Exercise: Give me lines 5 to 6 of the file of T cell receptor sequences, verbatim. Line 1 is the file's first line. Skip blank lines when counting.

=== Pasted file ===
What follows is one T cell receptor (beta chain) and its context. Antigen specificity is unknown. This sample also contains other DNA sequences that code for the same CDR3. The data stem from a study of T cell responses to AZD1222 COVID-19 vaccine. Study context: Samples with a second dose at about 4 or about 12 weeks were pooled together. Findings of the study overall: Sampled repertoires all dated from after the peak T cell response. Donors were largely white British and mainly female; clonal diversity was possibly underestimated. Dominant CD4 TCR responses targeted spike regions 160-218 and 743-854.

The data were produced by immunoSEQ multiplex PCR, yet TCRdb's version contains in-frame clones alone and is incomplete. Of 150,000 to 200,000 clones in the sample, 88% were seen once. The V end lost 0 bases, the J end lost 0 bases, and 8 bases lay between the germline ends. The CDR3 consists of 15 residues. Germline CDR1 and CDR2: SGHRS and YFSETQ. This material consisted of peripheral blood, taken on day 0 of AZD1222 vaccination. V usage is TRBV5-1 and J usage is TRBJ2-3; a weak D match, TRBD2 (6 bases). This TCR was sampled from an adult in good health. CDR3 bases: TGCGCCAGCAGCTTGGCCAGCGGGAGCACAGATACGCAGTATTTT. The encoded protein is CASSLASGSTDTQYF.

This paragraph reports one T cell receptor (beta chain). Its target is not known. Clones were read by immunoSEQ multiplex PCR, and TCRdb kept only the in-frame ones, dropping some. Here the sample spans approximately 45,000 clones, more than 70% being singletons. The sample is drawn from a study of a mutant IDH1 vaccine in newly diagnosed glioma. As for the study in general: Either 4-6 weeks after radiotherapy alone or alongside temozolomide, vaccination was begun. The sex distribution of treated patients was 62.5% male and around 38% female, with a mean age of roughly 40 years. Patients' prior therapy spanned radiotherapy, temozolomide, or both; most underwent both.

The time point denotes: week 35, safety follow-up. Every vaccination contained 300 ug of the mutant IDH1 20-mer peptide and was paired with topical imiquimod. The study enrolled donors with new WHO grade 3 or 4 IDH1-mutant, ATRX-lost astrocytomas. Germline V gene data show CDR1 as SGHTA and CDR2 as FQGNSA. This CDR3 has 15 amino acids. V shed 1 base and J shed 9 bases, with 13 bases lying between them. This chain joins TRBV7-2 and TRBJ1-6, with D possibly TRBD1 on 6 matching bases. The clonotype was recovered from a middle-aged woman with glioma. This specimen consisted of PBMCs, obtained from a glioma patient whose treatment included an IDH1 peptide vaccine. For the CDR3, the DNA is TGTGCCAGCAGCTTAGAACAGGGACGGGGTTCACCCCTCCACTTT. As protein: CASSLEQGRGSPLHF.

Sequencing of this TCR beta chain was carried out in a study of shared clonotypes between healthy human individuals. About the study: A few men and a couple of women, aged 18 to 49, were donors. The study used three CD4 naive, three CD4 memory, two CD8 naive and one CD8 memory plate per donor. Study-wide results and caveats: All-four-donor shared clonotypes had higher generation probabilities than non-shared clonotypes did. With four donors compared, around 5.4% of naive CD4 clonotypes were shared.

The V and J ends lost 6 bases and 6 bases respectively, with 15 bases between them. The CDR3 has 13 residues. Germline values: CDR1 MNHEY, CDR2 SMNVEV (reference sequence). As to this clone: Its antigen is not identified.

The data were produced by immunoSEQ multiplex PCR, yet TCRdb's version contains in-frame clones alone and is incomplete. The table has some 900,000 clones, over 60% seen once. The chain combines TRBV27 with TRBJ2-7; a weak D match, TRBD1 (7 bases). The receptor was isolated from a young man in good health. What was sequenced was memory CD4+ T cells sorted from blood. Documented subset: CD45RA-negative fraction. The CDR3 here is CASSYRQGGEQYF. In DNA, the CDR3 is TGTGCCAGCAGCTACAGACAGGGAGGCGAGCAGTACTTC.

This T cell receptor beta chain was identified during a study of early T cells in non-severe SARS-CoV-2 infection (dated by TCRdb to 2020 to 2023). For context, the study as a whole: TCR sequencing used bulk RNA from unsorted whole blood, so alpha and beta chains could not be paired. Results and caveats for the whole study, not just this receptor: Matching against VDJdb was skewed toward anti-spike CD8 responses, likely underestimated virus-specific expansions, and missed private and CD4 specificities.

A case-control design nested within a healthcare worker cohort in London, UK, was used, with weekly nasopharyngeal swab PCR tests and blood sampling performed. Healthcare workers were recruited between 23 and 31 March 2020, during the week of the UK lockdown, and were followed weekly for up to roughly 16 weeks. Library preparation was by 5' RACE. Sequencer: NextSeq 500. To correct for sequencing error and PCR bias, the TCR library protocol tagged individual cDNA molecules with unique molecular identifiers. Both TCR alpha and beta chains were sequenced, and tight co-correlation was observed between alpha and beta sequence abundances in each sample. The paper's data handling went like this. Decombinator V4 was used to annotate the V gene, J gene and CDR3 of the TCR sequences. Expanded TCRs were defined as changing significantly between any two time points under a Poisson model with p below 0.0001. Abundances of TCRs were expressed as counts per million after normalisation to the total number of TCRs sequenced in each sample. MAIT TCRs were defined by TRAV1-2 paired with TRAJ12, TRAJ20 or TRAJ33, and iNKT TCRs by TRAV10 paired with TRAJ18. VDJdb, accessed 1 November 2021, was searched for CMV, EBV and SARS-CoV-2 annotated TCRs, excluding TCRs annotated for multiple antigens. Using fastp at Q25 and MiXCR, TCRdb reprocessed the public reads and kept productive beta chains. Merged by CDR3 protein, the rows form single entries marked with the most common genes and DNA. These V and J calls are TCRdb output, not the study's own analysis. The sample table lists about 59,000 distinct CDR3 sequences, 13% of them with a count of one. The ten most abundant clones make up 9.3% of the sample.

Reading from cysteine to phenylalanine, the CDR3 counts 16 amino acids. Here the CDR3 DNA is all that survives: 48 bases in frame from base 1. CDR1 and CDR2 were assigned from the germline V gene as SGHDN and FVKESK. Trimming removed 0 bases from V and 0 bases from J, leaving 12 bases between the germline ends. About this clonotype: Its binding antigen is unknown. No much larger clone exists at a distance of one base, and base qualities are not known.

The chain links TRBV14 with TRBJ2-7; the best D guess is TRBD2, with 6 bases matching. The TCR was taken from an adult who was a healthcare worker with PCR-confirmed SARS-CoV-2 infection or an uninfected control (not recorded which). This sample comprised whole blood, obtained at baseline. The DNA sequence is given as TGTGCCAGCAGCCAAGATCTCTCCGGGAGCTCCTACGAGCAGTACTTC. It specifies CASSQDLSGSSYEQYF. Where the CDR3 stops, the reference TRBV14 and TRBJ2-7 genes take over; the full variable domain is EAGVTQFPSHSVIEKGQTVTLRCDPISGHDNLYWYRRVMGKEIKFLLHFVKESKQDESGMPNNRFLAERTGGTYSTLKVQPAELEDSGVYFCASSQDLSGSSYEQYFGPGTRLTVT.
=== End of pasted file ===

Sequencing of this TCR beta chain was carried out in a study of shared clonotypes between healthy human individuals. About the study: A few men and a couple of women, aged 18 to 49, were donors. The study used three CD4 naive, three CD4 memory, two CD8 naive and one CD8 memory plate per donor. Study-wide results and caveats: All-four-donor shared clonotypes had higher generation probabilities than non-shared clonotypes did. With four donors compared, around 5.4% of naive CD4 clonotypes were shared.

The V and J ends lost 6 bases and 6 bases respectively, with 15 bases between them. The CDR3 has 13 residues. Germline values: CDR1 MNHEY, CDR2 SMNVEV (reference sequence). As to this clone: Its antigen is not identified.